Given the manner in which the game is currently played , there is a lot of sense in that statement. There is one counterpoint worth mentioning, however: by employing dominion management rules on a limited basis, a Dungeon Master (DM) can access another stream of potential adventure leads. For example, consider one of this writer’s past campaigns that made use of the D&D Companion Set’s rules for governing a dominion. While only one player accepted the title of duke and the governing responsibilities that came with it, the entire party pooled their resources and built a single massive stronghold for a base of operations. As a group, we decided to spend a couple of hours tossing dice to see how the dominion would fare for the entire game year (instead of doing so as each game month passed, as the rules suggested).
The results gave me some interesting adventure leads. A drop in peasant population for a few months in a row – which basically resulted from a quirk of the dice – set my mind turning not on people moving out or dying off, but people being abducted. It wasn’t long before the heroes began hearing of people turning up missing on the borderlands, and as the rulers of the place, it became their responsibility to investigate; and when the henchmen they sent to discover the source of the problem didn’t return, the heroes themselves set forth to stop a band of ogre slavers and their dark elf masters.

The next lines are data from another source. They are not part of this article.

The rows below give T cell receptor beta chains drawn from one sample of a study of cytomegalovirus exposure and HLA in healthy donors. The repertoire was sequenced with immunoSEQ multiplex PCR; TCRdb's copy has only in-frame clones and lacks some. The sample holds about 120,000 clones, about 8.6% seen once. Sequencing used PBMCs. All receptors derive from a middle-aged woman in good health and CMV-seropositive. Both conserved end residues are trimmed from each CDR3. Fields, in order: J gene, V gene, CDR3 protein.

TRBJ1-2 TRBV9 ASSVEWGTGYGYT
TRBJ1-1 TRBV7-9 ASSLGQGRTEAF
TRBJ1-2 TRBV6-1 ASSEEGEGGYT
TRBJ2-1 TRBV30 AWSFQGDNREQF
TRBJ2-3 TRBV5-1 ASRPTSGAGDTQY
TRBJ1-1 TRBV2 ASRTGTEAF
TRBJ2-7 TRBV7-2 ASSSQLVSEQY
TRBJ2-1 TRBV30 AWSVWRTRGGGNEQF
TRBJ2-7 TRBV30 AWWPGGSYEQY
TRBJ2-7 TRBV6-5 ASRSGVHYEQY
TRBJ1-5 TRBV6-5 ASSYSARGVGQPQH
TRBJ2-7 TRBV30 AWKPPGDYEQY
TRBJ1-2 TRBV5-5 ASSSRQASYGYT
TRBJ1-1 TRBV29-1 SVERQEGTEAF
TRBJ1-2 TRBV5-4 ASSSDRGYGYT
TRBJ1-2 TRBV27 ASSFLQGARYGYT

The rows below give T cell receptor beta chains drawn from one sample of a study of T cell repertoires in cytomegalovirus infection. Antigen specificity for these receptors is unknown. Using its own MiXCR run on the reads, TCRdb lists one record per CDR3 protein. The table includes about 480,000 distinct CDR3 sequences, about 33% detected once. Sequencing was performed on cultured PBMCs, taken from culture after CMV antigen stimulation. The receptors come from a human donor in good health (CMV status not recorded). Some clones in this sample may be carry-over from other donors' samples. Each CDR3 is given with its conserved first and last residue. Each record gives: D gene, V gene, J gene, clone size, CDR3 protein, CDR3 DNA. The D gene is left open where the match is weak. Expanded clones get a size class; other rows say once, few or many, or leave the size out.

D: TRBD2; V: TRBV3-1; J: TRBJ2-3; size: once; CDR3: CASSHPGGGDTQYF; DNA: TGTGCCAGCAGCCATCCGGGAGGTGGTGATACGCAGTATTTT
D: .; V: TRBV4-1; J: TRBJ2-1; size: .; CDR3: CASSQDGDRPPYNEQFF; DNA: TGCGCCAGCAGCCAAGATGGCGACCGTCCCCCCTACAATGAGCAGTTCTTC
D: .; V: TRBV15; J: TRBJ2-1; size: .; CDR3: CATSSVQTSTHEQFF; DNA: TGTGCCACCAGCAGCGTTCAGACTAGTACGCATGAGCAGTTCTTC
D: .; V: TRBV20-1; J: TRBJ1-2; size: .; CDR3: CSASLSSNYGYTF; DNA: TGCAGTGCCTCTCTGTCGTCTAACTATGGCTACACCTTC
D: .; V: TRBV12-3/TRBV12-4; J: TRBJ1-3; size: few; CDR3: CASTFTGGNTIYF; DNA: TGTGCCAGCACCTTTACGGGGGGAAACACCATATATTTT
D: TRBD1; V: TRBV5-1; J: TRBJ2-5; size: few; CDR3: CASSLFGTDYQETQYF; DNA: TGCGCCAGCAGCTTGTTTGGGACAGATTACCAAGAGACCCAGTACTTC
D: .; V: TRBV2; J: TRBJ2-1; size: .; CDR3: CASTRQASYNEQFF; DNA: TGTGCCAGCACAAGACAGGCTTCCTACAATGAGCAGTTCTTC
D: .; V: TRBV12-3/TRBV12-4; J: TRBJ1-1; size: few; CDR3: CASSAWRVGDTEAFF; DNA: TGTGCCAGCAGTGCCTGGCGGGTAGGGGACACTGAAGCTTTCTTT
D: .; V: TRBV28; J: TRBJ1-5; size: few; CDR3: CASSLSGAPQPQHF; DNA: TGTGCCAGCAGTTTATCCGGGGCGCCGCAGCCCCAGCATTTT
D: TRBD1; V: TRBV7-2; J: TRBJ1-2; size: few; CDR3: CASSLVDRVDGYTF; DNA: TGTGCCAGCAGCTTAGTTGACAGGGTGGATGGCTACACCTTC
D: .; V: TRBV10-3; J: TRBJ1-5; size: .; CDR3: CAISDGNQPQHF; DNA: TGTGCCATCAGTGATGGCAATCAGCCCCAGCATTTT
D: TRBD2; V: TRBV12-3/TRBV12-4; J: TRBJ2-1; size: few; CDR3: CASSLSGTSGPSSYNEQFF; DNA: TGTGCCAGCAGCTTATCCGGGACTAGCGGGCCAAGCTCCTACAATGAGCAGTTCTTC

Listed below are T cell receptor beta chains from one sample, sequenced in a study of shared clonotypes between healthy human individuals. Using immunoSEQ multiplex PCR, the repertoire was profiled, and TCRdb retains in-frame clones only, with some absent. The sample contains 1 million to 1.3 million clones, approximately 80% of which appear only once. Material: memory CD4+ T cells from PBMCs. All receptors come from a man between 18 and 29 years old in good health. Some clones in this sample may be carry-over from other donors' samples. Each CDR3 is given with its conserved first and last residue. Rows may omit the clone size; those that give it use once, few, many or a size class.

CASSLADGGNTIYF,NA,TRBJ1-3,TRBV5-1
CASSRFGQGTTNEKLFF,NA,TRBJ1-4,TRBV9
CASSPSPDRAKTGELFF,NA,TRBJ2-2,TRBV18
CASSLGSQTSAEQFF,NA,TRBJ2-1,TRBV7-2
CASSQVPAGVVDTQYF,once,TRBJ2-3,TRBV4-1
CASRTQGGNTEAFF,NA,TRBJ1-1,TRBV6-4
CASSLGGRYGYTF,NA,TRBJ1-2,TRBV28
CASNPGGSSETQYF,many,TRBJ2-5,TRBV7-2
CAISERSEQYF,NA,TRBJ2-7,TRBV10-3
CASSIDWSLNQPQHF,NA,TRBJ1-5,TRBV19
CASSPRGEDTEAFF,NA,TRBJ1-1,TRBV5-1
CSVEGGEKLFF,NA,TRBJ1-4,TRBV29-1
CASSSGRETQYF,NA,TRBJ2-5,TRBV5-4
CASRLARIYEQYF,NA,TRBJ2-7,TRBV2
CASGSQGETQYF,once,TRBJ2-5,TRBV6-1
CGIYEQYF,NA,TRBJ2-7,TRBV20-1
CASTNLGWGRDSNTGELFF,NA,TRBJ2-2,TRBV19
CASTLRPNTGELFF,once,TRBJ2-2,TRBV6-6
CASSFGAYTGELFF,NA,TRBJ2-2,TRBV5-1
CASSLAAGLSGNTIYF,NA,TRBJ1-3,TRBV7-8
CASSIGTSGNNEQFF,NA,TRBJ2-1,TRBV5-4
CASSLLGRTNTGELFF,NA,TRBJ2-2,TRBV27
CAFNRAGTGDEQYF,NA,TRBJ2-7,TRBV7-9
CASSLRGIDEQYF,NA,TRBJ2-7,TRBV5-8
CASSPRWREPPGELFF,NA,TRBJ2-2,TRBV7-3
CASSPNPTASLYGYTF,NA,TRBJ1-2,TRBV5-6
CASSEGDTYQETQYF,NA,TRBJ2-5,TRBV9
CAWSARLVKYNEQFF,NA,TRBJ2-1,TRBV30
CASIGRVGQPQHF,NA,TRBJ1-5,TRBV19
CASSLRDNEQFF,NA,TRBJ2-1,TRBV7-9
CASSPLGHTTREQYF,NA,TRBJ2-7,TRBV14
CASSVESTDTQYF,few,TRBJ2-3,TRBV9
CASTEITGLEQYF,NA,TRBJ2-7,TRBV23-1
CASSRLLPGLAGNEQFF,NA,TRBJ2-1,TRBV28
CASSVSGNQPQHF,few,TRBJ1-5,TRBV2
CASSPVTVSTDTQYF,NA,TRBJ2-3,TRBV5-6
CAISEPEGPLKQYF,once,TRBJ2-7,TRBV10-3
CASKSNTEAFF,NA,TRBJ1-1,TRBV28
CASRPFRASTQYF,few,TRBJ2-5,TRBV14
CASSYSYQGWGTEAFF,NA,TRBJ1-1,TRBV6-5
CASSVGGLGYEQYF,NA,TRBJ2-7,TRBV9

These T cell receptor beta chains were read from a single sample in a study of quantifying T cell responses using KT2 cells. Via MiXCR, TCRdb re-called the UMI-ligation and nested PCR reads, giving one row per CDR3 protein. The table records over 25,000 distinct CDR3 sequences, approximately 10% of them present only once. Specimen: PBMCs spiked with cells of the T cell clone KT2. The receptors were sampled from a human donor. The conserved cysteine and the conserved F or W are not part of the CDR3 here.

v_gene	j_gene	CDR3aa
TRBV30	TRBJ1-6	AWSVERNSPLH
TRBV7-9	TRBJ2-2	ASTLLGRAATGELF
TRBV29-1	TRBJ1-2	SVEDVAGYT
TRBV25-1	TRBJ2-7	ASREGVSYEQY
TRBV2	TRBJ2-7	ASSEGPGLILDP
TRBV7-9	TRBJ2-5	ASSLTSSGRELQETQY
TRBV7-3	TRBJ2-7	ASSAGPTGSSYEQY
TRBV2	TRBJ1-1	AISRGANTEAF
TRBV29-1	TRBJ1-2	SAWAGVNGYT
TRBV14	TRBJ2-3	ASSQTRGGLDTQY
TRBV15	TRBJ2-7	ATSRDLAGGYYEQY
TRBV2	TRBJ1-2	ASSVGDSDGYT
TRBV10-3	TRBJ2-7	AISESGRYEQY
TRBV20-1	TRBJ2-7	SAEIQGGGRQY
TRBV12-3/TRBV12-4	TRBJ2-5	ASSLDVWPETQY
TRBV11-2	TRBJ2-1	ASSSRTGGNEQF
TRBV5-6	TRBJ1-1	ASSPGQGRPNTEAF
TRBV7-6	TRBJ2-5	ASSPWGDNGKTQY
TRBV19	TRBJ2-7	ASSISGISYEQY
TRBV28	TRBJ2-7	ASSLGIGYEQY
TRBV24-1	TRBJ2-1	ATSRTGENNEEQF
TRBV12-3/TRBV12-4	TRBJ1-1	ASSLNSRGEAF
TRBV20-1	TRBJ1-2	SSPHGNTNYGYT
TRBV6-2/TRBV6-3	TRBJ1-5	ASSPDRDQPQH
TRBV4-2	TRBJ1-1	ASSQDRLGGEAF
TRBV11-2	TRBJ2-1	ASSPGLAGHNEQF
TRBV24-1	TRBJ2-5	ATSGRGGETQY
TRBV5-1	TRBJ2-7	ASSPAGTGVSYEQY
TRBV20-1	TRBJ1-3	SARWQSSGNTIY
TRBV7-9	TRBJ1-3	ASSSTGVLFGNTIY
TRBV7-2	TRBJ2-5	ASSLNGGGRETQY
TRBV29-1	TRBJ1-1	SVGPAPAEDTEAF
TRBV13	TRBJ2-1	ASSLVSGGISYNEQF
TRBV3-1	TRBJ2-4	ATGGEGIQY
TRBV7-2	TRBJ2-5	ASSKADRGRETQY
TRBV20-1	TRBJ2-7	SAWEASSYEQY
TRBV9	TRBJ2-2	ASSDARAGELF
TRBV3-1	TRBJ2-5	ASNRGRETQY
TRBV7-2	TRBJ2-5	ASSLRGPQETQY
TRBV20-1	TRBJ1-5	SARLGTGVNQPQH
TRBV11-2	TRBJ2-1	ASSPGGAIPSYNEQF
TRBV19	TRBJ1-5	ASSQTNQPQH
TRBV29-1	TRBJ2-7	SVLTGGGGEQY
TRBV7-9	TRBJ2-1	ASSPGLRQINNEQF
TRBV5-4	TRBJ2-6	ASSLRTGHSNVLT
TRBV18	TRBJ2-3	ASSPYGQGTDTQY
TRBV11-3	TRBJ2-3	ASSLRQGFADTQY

The discovery of a new resource, in this case, a silver mine, led to something of a power struggle. In order for the resource to be obtained, it was necessary for the heroes to clear the area of monsters (adventure No. 1), but when that was accomplished, the neighboring duchy laid claim to the land and presented such a convoluted justification for their claim that it required communing with the departed spirit of the king who first parceled out the land to resolve it (adventure No. 2). With that issue resolved, the heroes discovered that their new mining operation was frequently being sabotaged (leading to adventure No. 3); the saboteurs were identified as agents from the rival duchy, but the heroes had to cross that same duchy secretly to bring the evidence of their treachery to the current king (which was adventure No. 4).
In total, the extra hour or two we spent on being estate managers led to no fewer than five exciting adventures. And while one could argue that we would have had exciting adventures anyway through some other source, it’s necessary to give credit where it is due: the leads came through the dominion management rules.
To answer the original question about whether or not old-school strongholds have a place in a 4e game: while they aren’t necessary, using those rules can lead to some adventure ideas that may not develop in other ways. Even if the heroes never establish a stronghold, those rules may be worth a second look – there may be a proverbial baby in the bath water that’s being tossed out.